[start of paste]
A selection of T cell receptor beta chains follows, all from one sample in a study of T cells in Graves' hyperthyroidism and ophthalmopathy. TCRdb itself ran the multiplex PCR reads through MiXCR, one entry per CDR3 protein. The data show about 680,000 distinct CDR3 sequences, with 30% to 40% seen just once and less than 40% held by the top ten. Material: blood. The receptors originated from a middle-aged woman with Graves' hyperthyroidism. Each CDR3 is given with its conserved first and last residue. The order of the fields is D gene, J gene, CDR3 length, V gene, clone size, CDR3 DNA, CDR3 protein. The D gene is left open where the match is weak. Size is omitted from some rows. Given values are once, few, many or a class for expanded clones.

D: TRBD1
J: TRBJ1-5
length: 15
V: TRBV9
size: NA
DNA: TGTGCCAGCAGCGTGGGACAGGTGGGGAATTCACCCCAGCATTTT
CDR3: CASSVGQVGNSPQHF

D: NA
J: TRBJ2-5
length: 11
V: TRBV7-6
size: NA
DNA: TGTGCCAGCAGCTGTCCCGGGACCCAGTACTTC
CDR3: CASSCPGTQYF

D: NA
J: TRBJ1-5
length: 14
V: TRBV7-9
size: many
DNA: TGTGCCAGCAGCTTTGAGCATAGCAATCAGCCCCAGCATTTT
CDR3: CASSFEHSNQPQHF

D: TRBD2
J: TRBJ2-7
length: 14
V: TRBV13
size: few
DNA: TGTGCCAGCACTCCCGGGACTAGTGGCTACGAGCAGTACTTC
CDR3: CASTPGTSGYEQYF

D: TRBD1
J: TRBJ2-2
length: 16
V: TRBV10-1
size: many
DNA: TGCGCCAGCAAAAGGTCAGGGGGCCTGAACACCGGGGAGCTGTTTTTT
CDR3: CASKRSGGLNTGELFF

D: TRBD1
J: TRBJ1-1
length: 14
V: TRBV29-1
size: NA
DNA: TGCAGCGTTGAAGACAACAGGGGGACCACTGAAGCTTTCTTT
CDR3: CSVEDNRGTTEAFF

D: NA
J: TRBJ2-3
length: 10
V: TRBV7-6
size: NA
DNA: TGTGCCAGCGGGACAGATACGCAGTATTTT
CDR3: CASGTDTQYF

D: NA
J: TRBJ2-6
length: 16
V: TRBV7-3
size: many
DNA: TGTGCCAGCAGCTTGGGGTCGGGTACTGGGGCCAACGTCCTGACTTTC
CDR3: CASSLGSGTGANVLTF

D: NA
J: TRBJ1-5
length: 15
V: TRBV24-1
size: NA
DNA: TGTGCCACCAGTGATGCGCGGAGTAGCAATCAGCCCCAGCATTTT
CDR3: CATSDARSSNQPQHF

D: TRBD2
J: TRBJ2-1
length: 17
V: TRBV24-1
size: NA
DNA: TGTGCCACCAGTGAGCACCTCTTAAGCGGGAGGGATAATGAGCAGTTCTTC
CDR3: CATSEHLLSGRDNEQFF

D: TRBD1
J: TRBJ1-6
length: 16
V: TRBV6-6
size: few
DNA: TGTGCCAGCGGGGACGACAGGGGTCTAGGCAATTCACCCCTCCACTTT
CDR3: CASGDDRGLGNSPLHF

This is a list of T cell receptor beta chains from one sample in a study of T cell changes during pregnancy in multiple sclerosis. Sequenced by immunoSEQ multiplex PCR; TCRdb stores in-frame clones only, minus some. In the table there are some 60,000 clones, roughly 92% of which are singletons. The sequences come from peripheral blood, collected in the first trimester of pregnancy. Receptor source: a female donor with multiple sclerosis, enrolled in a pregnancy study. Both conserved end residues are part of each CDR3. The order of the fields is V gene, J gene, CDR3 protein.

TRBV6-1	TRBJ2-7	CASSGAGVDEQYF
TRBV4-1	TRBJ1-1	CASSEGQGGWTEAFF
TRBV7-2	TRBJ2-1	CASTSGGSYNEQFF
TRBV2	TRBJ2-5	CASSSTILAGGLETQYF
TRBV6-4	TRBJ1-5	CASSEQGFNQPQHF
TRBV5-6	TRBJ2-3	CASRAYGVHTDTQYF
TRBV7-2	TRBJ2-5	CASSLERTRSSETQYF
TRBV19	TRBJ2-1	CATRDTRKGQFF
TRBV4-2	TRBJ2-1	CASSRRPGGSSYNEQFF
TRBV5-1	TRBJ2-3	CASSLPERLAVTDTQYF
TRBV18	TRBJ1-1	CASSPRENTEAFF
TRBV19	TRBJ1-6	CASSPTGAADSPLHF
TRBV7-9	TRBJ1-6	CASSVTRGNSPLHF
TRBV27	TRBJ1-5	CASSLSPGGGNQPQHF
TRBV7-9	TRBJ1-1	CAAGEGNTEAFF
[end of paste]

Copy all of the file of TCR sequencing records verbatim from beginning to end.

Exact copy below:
A selection of T cell receptor beta chains follows, all from one sample in a study of T cells in Graves' hyperthyroidism and ophthalmopathy. TCRdb itself ran the multiplex PCR reads through MiXCR, one entry per CDR3 protein. The data show about 680,000 distinct CDR3 sequences, with 30% to 40% seen just once and less than 40% held by the top ten. Material: blood. The receptors originated from a middle-aged woman with Graves' hyperthyroidism. Each CDR3 is given with its conserved first and last residue. The order of the fields is D gene, J gene, CDR3 length, V gene, clone size, CDR3 DNA, CDR3 protein. The D gene is left open where the match is weak. Size is omitted from some rows. Given values are once, few, many or a class for expanded clones.

D: TRBD1
J: TRBJ1-5
length: 15
V: TRBV9
size: NA
DNA: TGTGCCAGCAGCGTGGGACAGGTGGGGAATTCACCCCAGCATTTT
CDR3: CASSVGQVGNSPQHF

D: NA
J: TRBJ2-5
length: 11
V: TRBV7-6
size: NA
DNA: TGTGCCAGCAGCTGTCCCGGGACCCAGTACTTC
CDR3: CASSCPGTQYF

D: NA
J: TRBJ1-5
length: 14
V: TRBV7-9
size: many
DNA: TGTGCCAGCAGCTTTGAGCATAGCAATCAGCCCCAGCATTTT
CDR3: CASSFEHSNQPQHF

D: TRBD2
J: TRBJ2-7
length: 14
V: TRBV13
size: few
DNA: TGTGCCAGCACTCCCGGGACTAGTGGCTACGAGCAGTACTTC
CDR3: CASTPGTSGYEQYF

D: TRBD1
J: TRBJ2-2
length: 16
V: TRBV10-1
size: many
DNA: TGCGCCAGCAAAAGGTCAGGGGGCCTGAACACCGGGGAGCTGTTTTTT
CDR3: CASKRSGGLNTGELFF

D: TRBD1
J: TRBJ1-1
length: 14
V: TRBV29-1
size: NA
DNA: TGCAGCGTTGAAGACAACAGGGGGACCACTGAAGCTTTCTTT
CDR3: CSVEDNRGTTEAFF

D: NA
J: TRBJ2-3
length: 10
V: TRBV7-6
size: NA
DNA: TGTGCCAGCGGGACAGATACGCAGTATTTT
CDR3: CASGTDTQYF

D: NA
J: TRBJ2-6
length: 16
V: TRBV7-3
size: many
DNA: TGTGCCAGCAGCTTGGGGTCGGGTACTGGGGCCAACGTCCTGACTTTC
CDR3: CASSLGSGTGANVLTF

D: NA
J: TRBJ1-5
length: 15
V: TRBV24-1
size: NA
DNA: TGTGCCACCAGTGATGCGCGGAGTAGCAATCAGCCCCAGCATTTT
CDR3: CATSDARSSNQPQHF

D: TRBD2
J: TRBJ2-1
length: 17
V: TRBV24-1
size: NA
DNA: TGTGCCACCAGTGAGCACCTCTTAAGCGGGAGGGATAATGAGCAGTTCTTC
CDR3: CATSEHLLSGRDNEQFF

D: TRBD1
J: TRBJ1-6
length: 16
V: TRBV6-6
size: few
DNA: TGTGCCAGCGGGGACGACAGGGGTCTAGGCAATTCACCCCTCCACTTT
CDR3: CASGDDRGLGNSPLHF

This is a list of T cell receptor beta chains from one sample in a study of T cell changes during pregnancy in multiple sclerosis. Sequenced by immunoSEQ multiplex PCR; TCRdb stores in-frame clones only, minus some. In the table there are some 60,000 clones, roughly 92% of which are singletons. The sequences come from peripheral blood, collected in the first trimester of pregnancy. Receptor source: a female donor with multiple sclerosis, enrolled in a pregnancy study. Both conserved end residues are part of each CDR3. The order of the fields is V gene, J gene, CDR3 protein.

TRBV6-1	TRBJ2-7	CASSGAGVDEQYF
TRBV4-1	TRBJ1-1	CASSEGQGGWTEAFF
TRBV7-2	TRBJ2-1	CASTSGGSYNEQFF
TRBV2	TRBJ2-5	CASSSTILAGGLETQYF
TRBV6-4	TRBJ1-5	CASSEQGFNQPQHF
TRBV5-6	TRBJ2-3	CASRAYGVHTDTQYF
TRBV7-2	TRBJ2-5	CASSLERTRSSETQYF
TRBV19	TRBJ2-1	CATRDTRKGQFF
TRBV4-2	TRBJ2-1	CASSRRPGGSSYNEQFF
TRBV5-1	TRBJ2-3	CASSLPERLAVTDTQYF
TRBV18	TRBJ1-1	CASSPRENTEAFF
TRBV19	TRBJ1-6	CASSPTGAADSPLHF
TRBV7-9	TRBJ1-6	CASSVTRGNSPLHF
TRBV27	TRBJ1-5	CASSLSPGGGNQPQHF
TRBV7-9	TRBJ1-1	CAAGEGNTEAFF